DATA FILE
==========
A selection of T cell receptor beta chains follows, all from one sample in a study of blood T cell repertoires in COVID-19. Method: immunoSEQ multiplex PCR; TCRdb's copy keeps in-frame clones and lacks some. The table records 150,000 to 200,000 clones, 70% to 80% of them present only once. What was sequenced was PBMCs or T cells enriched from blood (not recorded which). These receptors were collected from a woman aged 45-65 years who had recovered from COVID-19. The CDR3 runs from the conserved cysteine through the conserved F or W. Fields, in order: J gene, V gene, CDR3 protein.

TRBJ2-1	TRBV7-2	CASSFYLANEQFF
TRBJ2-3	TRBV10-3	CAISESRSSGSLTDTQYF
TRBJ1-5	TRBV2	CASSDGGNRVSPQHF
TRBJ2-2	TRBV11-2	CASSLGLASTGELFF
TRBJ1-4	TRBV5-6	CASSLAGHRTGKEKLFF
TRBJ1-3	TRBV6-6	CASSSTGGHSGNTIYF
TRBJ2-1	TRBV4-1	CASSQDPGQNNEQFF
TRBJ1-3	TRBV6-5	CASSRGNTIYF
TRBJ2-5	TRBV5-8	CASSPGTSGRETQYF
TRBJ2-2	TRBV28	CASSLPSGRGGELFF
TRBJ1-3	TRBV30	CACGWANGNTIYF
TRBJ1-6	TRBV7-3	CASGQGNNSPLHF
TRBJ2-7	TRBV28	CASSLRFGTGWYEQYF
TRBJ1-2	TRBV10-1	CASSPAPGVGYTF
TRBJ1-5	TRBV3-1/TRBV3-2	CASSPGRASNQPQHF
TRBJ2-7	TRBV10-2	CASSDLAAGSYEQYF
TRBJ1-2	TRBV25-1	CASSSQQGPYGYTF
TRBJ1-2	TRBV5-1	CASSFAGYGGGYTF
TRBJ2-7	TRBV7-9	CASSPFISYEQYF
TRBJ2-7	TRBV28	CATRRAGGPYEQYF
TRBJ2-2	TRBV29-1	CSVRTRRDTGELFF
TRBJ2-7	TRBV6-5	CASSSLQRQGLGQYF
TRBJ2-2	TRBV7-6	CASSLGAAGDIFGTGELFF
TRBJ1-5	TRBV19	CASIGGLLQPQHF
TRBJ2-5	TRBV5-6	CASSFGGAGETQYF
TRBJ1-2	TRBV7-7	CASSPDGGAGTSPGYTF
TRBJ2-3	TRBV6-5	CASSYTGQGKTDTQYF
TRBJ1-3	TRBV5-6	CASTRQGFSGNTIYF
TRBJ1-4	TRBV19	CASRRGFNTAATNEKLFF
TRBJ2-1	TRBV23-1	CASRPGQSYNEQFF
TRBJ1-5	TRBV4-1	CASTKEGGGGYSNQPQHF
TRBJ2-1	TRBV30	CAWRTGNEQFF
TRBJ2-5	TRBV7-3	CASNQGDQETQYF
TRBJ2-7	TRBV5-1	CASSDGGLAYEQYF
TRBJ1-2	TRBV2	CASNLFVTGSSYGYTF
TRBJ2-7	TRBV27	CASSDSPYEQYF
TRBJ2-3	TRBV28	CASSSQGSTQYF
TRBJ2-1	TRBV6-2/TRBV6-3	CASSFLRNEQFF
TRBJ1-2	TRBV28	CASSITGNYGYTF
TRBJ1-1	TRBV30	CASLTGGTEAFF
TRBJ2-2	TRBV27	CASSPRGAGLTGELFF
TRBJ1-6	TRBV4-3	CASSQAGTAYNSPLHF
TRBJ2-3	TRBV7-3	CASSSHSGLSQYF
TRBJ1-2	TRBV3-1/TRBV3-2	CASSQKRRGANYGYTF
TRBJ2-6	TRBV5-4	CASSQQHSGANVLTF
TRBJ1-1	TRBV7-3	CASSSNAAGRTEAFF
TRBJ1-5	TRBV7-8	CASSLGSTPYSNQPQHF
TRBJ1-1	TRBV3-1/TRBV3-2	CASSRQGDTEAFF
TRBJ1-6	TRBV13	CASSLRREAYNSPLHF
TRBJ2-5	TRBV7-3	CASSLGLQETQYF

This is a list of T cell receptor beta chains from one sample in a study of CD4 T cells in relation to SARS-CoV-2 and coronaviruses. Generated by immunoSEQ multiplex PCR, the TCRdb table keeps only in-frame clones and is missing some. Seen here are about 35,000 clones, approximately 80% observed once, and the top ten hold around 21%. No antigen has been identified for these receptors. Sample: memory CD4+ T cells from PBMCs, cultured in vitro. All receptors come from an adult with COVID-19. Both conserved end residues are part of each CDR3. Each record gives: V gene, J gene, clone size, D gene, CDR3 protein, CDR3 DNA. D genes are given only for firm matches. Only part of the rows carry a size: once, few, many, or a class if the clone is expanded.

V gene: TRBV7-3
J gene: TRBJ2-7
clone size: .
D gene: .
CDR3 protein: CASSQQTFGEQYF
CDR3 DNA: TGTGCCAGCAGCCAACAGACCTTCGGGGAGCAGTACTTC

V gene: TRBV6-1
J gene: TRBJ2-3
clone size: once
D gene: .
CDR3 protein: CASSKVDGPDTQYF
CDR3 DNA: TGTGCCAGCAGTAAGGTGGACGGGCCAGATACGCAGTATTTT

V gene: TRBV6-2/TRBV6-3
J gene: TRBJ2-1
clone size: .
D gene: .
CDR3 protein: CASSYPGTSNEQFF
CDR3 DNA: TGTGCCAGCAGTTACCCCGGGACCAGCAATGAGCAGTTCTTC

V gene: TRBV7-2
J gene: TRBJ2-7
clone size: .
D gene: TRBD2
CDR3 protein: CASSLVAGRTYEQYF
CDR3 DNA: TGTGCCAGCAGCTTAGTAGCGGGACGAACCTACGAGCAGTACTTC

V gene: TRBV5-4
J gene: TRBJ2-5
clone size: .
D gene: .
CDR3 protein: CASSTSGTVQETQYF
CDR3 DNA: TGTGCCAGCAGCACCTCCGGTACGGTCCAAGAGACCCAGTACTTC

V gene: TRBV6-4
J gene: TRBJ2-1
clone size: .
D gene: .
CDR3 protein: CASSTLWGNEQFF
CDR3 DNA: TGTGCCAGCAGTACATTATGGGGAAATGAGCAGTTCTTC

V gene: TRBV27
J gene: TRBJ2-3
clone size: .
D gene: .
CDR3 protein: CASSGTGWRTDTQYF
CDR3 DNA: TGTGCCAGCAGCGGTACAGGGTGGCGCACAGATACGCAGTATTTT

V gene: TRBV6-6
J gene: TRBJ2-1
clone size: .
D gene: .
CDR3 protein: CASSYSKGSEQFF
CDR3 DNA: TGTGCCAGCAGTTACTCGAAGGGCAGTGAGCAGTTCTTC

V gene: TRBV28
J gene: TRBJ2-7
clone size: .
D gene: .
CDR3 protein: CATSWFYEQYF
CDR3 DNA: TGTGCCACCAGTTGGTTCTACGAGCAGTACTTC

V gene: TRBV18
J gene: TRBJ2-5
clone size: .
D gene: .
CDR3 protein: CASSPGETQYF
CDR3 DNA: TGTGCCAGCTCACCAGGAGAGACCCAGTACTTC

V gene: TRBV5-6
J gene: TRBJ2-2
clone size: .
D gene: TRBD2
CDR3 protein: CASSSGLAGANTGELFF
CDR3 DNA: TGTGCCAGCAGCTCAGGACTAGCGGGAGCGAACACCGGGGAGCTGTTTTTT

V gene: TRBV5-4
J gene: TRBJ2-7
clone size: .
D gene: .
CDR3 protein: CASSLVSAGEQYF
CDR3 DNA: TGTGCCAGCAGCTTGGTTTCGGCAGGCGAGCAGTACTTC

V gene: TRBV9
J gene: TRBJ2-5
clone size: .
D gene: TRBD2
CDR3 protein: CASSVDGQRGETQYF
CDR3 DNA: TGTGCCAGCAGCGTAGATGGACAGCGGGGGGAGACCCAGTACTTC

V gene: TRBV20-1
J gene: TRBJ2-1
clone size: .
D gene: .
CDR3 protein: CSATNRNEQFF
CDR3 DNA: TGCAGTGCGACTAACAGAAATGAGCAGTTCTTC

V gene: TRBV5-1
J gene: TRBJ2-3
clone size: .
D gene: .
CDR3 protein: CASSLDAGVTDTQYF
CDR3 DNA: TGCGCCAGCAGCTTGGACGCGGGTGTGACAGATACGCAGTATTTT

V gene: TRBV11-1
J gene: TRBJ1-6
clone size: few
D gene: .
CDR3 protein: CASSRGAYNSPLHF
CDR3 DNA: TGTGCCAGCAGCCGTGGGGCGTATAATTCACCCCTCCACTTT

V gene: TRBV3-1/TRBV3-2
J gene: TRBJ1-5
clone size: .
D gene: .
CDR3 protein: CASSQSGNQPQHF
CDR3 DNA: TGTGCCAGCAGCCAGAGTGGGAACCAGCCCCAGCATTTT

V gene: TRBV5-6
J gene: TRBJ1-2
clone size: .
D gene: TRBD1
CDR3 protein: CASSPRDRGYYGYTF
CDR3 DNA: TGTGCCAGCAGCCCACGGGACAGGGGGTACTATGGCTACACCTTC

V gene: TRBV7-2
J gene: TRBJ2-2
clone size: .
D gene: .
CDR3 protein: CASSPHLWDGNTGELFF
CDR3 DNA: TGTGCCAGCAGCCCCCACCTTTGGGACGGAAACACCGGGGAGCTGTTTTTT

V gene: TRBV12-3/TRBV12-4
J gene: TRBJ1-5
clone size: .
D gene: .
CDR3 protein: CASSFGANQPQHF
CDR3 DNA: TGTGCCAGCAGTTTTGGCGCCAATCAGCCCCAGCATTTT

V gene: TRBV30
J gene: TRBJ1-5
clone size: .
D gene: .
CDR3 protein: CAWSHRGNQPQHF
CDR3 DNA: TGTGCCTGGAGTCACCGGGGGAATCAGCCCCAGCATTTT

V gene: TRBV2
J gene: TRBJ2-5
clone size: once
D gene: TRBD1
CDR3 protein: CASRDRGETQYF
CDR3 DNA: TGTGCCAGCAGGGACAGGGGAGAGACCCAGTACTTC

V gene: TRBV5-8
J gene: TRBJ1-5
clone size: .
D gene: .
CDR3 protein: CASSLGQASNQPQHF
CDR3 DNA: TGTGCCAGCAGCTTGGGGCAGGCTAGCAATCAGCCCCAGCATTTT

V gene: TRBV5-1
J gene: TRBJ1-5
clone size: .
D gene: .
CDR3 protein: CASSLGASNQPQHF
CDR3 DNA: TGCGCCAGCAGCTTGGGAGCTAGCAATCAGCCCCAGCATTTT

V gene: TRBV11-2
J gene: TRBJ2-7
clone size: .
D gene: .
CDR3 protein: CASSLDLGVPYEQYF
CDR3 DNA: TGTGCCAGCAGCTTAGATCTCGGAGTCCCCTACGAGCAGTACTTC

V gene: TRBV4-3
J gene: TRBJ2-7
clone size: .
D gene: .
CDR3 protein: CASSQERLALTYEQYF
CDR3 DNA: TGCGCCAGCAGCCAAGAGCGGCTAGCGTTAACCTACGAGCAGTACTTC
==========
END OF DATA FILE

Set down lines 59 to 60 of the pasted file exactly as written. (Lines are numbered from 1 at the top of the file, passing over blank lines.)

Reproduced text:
V gene: TRBV6-1
J gene: TRBJ2-3